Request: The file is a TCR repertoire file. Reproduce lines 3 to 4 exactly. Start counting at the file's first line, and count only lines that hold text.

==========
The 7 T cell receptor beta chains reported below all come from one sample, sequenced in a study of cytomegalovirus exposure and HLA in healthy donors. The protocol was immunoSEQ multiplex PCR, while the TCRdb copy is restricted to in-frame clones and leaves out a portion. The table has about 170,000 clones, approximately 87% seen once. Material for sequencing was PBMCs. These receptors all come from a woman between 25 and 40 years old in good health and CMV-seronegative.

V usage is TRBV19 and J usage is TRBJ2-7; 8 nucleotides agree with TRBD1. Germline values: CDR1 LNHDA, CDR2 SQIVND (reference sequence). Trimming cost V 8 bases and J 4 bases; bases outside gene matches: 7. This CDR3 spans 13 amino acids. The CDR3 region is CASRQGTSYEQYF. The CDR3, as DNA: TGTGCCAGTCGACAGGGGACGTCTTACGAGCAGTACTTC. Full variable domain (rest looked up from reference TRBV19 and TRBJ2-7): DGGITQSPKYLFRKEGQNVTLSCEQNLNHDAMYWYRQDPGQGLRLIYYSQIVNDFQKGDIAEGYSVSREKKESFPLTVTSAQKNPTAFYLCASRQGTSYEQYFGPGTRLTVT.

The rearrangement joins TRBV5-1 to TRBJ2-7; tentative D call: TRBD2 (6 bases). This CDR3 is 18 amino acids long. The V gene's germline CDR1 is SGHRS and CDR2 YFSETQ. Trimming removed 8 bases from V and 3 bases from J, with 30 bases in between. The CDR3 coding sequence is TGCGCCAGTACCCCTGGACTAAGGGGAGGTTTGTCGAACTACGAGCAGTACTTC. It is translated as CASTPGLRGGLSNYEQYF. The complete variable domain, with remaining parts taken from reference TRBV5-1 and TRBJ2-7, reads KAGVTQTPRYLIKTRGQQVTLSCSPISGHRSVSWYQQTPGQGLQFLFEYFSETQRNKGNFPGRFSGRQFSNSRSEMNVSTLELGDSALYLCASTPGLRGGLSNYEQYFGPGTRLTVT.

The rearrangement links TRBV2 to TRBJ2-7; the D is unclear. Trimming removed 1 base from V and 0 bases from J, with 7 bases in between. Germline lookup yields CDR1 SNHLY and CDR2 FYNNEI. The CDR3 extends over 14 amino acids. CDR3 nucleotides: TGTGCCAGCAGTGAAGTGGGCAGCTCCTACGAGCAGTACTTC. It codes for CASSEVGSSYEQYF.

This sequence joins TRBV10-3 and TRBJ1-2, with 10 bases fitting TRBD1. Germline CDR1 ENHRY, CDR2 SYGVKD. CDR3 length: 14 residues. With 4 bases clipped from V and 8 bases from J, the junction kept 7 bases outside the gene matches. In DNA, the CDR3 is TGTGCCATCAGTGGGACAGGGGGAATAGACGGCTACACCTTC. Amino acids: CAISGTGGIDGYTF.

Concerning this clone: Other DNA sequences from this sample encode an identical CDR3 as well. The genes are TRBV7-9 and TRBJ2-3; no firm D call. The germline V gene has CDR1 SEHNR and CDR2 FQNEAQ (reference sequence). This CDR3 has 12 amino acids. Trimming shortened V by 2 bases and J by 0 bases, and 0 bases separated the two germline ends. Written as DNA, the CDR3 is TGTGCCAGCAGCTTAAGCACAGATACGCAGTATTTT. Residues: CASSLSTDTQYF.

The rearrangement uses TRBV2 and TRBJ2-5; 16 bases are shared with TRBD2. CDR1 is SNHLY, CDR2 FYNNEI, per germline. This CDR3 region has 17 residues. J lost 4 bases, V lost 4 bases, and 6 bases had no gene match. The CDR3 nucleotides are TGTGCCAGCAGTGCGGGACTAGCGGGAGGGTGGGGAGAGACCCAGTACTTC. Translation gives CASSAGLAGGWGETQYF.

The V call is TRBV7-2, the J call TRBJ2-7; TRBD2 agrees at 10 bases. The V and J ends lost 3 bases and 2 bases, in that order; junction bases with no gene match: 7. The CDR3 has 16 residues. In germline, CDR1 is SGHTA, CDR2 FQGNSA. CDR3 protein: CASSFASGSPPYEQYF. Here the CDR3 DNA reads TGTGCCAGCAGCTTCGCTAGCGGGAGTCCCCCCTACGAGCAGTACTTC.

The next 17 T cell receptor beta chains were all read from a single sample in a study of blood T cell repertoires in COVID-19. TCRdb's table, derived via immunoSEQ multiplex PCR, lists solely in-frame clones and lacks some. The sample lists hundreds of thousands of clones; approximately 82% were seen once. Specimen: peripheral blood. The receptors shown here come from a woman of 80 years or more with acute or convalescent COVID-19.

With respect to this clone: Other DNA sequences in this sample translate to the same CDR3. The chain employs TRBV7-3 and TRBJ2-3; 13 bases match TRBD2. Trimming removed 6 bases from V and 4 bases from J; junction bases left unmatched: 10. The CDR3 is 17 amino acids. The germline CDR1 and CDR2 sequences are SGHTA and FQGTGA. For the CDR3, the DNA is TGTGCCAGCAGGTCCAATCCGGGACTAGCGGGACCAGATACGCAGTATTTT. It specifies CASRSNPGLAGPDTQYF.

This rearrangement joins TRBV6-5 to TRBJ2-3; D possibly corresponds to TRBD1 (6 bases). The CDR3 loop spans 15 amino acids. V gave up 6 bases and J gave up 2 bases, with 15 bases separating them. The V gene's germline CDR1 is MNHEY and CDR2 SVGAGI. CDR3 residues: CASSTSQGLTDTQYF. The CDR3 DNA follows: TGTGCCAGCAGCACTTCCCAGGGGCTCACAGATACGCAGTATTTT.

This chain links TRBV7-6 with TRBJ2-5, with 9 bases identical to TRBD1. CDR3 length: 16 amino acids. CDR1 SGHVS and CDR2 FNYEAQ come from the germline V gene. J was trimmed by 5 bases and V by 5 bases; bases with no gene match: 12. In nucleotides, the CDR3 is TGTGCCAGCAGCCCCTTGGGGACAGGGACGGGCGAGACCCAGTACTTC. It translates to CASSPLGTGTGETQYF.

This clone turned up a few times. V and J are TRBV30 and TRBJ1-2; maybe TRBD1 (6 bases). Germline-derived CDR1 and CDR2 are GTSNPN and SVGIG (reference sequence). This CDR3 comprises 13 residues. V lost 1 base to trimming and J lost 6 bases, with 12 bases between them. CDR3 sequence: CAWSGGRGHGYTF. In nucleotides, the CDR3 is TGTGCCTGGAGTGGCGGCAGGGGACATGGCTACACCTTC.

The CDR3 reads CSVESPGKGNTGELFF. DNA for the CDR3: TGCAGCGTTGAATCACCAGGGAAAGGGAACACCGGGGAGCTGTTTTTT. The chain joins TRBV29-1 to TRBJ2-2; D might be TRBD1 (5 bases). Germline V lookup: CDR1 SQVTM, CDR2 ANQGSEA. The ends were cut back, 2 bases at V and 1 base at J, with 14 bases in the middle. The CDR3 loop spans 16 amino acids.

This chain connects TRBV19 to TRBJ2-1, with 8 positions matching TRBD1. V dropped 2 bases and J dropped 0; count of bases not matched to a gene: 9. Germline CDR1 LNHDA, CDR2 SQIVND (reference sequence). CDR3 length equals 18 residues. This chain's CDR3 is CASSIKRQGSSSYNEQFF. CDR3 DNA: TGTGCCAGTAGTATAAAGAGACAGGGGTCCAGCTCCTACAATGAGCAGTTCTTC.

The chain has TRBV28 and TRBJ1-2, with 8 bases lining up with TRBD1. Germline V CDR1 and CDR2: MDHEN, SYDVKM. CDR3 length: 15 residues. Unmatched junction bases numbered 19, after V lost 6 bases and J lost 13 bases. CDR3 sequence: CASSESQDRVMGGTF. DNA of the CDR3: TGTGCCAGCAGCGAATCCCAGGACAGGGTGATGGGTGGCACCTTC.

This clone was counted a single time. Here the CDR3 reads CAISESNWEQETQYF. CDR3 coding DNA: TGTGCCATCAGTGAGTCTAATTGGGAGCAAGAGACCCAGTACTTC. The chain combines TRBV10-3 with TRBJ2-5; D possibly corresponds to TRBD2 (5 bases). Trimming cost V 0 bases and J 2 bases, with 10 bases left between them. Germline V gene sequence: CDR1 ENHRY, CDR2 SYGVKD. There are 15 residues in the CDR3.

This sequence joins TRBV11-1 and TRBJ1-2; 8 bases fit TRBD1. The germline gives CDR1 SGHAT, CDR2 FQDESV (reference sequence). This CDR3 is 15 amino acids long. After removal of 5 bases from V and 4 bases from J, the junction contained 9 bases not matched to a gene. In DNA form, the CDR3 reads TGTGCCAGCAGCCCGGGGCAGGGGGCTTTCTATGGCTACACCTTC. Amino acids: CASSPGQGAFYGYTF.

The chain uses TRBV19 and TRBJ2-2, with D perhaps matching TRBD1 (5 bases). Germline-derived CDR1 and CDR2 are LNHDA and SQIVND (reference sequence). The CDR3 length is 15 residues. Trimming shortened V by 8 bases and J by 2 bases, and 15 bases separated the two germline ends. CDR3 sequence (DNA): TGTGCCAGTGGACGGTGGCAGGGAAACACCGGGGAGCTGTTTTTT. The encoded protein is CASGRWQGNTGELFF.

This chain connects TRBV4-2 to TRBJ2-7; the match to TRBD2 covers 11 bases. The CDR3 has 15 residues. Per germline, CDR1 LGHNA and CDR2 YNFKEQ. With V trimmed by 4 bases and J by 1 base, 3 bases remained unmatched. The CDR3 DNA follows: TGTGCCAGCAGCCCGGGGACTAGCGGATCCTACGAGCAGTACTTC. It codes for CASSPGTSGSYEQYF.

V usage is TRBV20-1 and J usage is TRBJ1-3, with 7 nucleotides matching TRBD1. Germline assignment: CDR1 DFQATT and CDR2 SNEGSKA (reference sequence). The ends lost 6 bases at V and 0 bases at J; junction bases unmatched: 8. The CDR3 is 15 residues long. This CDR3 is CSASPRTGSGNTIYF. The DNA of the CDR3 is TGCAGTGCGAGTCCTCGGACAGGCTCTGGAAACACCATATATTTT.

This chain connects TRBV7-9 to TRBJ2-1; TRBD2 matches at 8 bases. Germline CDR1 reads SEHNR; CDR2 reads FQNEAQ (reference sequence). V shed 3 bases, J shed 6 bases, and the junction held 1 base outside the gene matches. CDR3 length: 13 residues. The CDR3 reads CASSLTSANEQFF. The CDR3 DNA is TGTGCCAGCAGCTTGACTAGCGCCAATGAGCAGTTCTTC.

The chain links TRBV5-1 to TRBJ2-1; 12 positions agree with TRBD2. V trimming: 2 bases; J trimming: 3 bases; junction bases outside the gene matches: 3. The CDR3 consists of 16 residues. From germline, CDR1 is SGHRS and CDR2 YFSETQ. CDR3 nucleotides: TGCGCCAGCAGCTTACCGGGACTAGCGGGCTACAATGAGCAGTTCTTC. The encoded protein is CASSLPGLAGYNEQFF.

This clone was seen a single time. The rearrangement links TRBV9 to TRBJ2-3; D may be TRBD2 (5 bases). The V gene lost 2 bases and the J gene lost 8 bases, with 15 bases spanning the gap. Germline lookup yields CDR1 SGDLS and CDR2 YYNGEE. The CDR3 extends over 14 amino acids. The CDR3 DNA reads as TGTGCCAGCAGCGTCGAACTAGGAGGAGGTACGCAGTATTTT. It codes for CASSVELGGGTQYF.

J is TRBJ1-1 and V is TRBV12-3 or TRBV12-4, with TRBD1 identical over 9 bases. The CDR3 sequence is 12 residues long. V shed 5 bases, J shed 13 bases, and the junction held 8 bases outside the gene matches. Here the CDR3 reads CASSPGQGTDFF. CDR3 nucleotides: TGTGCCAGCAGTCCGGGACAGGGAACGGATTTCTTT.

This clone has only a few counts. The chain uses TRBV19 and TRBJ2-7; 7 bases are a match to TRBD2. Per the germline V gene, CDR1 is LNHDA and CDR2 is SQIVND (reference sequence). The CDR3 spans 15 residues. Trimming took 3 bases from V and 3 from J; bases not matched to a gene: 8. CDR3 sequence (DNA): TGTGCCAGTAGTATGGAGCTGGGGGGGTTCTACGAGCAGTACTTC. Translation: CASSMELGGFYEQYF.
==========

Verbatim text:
The rearrangement joins TRBV5-1 to TRBJ2-7; tentative D call: TRBD2 (6 bases). This CDR3 is 18 amino acids long. The V gene's germline CDR1 is SGHRS and CDR2 YFSETQ. Trimming removed 8 bases from V and 3 bases from J, with 30 bases in between. The CDR3 coding sequence is TGCGCCAGTACCCCTGGACTAAGGGGAGGTTTGTCGAACTACGAGCAGTACTTC. It is translated as CASTPGLRGGLSNYEQYF. The complete variable domain, with remaining parts taken from reference TRBV5-1 and TRBJ2-7, reads KAGVTQTPRYLIKTRGQQVTLSCSPISGHRSVSWYQQTPGQGLQFLFEYFSETQRNKGNFPGRFSGRQFSNSRSEMNVSTLELGDSALYLCASTPGLRGGLSNYEQYFGPGTRLTVT.

The rearrangement links TRBV2 to TRBJ2-7; the D is unclear. Trimming removed 1 base from V and 0 bases from J, with 7 bases in between. Germline lookup yields CDR1 SNHLY and CDR2 FYNNEI. The CDR3 extends over 14 amino acids. CDR3 nucleotides: TGTGCCAGCAGTGAAGTGGGCAGCTCCTACGAGCAGTACTTC. It codes for CASSEVGSSYEQYF.